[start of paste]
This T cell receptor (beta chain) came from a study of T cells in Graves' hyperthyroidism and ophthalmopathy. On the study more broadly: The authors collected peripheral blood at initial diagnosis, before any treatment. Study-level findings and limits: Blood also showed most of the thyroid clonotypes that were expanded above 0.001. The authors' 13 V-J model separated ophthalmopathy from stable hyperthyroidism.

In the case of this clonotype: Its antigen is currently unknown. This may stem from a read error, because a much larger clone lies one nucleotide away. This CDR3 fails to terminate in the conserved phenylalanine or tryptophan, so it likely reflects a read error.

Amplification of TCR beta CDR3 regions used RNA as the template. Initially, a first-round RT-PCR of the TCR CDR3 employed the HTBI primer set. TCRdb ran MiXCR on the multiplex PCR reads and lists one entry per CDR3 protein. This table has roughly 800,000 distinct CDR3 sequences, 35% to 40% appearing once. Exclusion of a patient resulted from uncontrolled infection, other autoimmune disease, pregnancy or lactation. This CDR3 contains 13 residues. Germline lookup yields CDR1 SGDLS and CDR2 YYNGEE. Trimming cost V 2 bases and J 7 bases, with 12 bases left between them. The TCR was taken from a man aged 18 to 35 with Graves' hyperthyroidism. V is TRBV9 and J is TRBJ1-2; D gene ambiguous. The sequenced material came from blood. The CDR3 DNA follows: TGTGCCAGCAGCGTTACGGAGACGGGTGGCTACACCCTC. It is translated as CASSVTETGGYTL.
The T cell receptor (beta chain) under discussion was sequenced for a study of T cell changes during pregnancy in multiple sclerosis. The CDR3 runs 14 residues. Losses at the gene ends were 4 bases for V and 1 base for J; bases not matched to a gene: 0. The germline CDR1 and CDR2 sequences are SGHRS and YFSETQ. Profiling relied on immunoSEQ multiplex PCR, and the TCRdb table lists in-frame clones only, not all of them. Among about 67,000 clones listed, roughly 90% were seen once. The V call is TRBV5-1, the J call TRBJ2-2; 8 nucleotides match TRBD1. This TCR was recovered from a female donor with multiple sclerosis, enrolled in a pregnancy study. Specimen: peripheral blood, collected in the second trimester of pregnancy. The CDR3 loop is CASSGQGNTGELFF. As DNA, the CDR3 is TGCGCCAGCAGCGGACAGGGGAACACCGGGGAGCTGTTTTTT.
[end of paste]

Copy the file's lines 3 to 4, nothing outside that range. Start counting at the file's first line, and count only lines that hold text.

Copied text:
Amplification of TCR beta CDR3 regions used RNA as the template. Initially, a first-round RT-PCR of the TCR CDR3 employed the HTBI primer set. TCRdb ran MiXCR on the multiplex PCR reads and lists one entry per CDR3 protein. This table has roughly 800,000 distinct CDR3 sequences, 35% to 40% appearing once. Exclusion of a patient resulted from uncontrolled infection, other autoimmune disease, pregnancy or lactation. This CDR3 contains 13 residues. Germline lookup yields CDR1 SGDLS and CDR2 YYNGEE. Trimming cost V 2 bases and J 7 bases, with 12 bases left between them. The TCR was taken from a man aged 18 to 35 with Graves' hyperthyroidism. V is TRBV9 and J is TRBJ1-2; D gene ambiguous. The sequenced material came from blood. The CDR3 DNA follows: TGTGCCAGCAGCGTTACGGAGACGGGTGGCTACACCCTC. It is translated as CASSVTETGGYTL.
The T cell receptor (beta chain) under discussion was sequenced for a study of T cell changes during pregnancy in multiple sclerosis. The CDR3 runs 14 residues. Losses at the gene ends were 4 bases for V and 1 base for J; bases not matched to a gene: 0. The germline CDR1 and CDR2 sequences are SGHRS and YFSETQ. Profiling relied on immunoSEQ multiplex PCR, and the TCRdb table lists in-frame clones only, not all of them. Among about 67,000 clones listed, roughly 90% were seen once. The V call is TRBV5-1, the J call TRBJ2-2; 8 nucleotides match TRBD1. This TCR was recovered from a female donor with multiple sclerosis, enrolled in a pregnancy study. Specimen: peripheral blood, collected in the second trimester of pregnancy. The CDR3 loop is CASSGQGNTGELFF. As DNA, the CDR3 is TGCGCCAGCAGCGGACAGGGGAACACCGGGGAGCTGTTTTTT.